Today’s minor drop in unemployment numbers is nothing to celebrate given the changes made to the official numbers that cut thousands of people looking for work out of the jobless rate, says Labour’s Employment spokesperson Grant Robertson. “Making any comparisons ...
    1 week ago
  • Auckland’s affordable homes plummet 72% under National
    Comprehensive new data from CoreLogic has found the number of homes in Auckland valued at under $600,000 has plummeted by 72 per cent since National took office, Leader of the Opposition Andrew Little says. “This data tracks the changes in ...
    1 week ago
  • Govt should face the facts not skew the facts
    National appears to be actively massaging official unemployment statistics by changing the measure for joblessness to exclude those looking online, says Labour’s Employment spokesperson Grant Robertson. “The Household Labour Force Survey, released tomorrow, no longer regards people job hunting on ...
    1 week ago
  • More voices call for review of immigration policy
    The Auckland Chamber of Commerce is the latest credible voice to call for a review of immigration and skills policy, leaving John Key increasingly isolated, says Opposition Leader Andrew Little. “The Prime Minister is rapidly becoming a man alone. He ...
    1 week ago
  • Better balance needed in Intelligence Bill
    Labour will support the NZ Intelligence and Security Bill to select committee so the issues can be debated nationwide and important amendments can be made, says Opposition Leader Andrew Little. ...
    1 week ago
  • Serco circus has no place in NZ
    A High Court judgment proves National’s private prison agenda has failed and the Serco circus has no place in New Zealand correctional facilities, Labour’s Corrections spokesperson Kelvin Davis says. ...
    2 weeks ago
  • State house sell-off a kick in the guts for Tauranga’s homeless
    The Government’s sale of 1124 state houses in Tauranga won’t house a single extra homeless person in the city, says Labour’s Housing spokesperson Phil Twyford. “Tauranga, like the rest of New Zealand, has a crisis of housing affordability and homelessness. ...
    2 weeks ago
  • Axing Auckland’s affordable quota disappointing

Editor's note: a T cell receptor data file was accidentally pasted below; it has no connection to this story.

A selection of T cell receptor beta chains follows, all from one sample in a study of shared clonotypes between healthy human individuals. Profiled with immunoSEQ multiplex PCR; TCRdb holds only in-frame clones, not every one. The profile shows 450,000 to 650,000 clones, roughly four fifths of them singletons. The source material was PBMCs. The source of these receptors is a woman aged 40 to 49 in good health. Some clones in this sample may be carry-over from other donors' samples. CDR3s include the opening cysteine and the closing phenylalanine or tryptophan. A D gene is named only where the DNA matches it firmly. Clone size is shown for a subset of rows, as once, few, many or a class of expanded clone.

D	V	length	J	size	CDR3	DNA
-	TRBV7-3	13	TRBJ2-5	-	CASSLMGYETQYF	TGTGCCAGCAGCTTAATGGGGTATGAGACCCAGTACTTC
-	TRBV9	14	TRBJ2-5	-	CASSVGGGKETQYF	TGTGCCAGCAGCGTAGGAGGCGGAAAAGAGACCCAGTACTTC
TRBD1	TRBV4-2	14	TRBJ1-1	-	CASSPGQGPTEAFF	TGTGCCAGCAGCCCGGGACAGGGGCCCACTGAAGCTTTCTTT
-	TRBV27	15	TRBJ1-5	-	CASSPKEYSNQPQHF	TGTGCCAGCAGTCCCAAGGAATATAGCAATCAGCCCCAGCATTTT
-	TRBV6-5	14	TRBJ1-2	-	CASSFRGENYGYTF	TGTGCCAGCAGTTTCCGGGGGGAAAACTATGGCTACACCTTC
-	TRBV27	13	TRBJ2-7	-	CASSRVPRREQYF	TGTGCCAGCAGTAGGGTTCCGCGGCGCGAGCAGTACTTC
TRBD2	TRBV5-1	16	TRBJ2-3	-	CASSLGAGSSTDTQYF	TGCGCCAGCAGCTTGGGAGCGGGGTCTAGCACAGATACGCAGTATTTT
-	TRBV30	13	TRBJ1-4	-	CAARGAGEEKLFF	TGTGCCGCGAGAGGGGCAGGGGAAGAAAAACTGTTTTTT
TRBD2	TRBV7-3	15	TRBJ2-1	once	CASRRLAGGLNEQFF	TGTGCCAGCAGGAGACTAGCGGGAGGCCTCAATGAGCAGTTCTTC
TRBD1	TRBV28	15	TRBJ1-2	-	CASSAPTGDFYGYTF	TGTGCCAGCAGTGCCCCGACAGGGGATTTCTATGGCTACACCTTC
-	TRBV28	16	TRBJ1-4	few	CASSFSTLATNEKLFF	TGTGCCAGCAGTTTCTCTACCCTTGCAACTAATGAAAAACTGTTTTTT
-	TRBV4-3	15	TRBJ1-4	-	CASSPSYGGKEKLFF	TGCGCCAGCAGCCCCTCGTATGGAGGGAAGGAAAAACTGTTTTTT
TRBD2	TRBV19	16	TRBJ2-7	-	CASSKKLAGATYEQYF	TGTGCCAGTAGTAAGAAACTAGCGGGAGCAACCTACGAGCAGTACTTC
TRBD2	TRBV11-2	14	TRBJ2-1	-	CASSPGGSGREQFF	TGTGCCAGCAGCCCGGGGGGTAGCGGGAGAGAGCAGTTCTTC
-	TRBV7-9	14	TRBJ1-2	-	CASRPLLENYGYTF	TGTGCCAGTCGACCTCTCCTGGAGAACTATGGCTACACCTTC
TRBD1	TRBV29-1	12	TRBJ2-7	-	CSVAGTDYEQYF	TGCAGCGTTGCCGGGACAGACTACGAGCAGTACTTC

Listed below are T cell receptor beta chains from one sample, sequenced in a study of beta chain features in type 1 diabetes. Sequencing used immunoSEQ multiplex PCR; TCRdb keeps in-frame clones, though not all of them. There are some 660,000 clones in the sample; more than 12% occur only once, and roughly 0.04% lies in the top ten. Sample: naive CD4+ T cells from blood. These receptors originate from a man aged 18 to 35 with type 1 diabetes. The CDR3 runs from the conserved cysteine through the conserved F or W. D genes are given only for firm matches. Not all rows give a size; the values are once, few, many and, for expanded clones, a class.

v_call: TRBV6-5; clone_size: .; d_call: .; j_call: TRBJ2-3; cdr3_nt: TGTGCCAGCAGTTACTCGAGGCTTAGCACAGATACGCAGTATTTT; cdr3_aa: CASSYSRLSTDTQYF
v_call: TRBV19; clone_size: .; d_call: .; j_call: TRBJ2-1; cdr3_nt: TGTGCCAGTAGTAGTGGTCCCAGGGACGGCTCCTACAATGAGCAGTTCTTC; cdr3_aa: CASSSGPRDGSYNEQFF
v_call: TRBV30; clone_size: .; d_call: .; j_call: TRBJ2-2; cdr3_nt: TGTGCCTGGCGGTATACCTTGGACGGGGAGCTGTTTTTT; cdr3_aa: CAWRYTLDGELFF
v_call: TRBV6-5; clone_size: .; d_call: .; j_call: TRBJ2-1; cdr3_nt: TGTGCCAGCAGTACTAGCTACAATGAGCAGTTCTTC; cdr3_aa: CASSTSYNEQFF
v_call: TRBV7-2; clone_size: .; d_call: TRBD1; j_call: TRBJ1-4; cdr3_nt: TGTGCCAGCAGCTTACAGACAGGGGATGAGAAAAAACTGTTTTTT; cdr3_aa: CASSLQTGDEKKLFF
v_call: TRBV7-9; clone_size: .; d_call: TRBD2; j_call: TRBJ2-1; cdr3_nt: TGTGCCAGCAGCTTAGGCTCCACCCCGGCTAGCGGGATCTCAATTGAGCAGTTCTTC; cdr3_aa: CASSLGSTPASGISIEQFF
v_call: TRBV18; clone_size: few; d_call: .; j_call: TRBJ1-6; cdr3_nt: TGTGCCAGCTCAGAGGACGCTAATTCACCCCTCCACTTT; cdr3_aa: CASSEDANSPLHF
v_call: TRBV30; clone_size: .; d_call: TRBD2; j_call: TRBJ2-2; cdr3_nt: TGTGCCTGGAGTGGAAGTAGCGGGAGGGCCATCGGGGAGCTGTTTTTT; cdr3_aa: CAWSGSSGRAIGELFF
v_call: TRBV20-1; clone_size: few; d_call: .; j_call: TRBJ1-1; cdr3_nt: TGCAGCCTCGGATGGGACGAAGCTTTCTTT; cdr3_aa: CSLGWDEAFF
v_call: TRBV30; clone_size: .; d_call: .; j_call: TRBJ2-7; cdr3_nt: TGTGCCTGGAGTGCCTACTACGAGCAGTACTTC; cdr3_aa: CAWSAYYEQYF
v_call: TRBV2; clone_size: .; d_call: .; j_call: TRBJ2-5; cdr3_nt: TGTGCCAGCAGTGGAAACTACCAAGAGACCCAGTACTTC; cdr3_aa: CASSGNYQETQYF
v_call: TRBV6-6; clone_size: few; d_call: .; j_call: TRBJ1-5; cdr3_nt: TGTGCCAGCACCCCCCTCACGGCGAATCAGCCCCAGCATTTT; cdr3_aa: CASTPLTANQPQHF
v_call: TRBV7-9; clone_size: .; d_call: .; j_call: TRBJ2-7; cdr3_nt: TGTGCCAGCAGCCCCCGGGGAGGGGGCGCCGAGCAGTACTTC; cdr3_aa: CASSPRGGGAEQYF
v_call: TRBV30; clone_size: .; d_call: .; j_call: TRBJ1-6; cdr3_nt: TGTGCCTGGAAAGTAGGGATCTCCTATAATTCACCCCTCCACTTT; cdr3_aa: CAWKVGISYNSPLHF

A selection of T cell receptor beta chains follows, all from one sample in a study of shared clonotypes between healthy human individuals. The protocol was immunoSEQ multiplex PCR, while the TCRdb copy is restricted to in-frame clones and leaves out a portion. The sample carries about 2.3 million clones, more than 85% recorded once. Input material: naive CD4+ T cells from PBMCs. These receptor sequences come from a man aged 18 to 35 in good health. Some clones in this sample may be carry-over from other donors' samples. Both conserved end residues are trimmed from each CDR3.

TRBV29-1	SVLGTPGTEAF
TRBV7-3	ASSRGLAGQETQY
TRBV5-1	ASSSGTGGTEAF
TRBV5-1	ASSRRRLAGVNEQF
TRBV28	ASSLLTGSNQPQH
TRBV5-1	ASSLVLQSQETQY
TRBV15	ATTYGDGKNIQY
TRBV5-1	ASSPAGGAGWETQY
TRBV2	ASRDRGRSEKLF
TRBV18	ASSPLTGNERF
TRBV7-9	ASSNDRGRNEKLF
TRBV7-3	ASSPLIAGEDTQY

Auckland Council has given away a useful tool for delivering more affordable housing by voting to accept the Independent Hearing Panel’s recommendation to abolish affordable quotas for new developments, says Labour’s Housing spokesperson Phil Twyford. ...
    2 weeks ago
  • Ae Marika! Māori Party Oath Bill fails
    The Māori Party must reconsider its relationship with National after they failed to support Marama Fox’s Treaty of Waitangi Oath bill, Labour’s Maori Development Spokesperson Kelvin Davis says. ...
    2 weeks ago
  • Police Minister all platitudes no detail
    The Police Minister must explain where the budget for new police officers is coming from after continuously obfuscating, Labour’s Police spokesperson Stuart Nash says. ...
    2 weeks ago
  • Lost luggage law shows National’s lost the plot
    The Government has proven it can’t address the big issues facing the tourism industry by allowing a Members Bill on lost luggage to be a priority, Labour’s Tourism spokesman Kris Faafoi said. “Nuk Korako’s Bill drawn from the Members’ Ballot ...
    2 weeks ago
  • Hiding behind the law – but can’t say which law
    National is refusing to come clean on what caused the potential trade dispute with China by hiding behind laws and trade rules they can’t even name, says Labour’s Trade and Export Growth spokesperson David Clark. “National admitted today that an ...
    2 weeks ago
  • Work visas issued for jobs workless Kiwis want
    Thousands of work visas for low-skilled jobs were issued by the Government in the past year despite tens of thousands of unemployed Kiwis looking for work in those exact occupations, Labour’s Immigration spokesperson Iain Lees-Galloway says. “A comparison of the ...
    2 weeks ago
  • Kiwis nationwide now paying for housing crisis
    The Government’s failure to tackle the housing crisis is now affecting the entire country with nationwide house price inflation in the past year hitting 26 per cent, Labour’s Housing spokesperson Phil Twyford says. “None of National’s tinkering or half-baked, piecemeal ...
    2 weeks ago
  • OCR cut piles pressure on Government
    Today’s OCR cut must be backed by Government action on housing and economic growth, says Labour’s Finance spokesperson Grant Robertson. “Reserve Bank Governor Graeme Wheeler’s monetary policy statement underlines the limits of Bill English’s economic management. He says growth is ...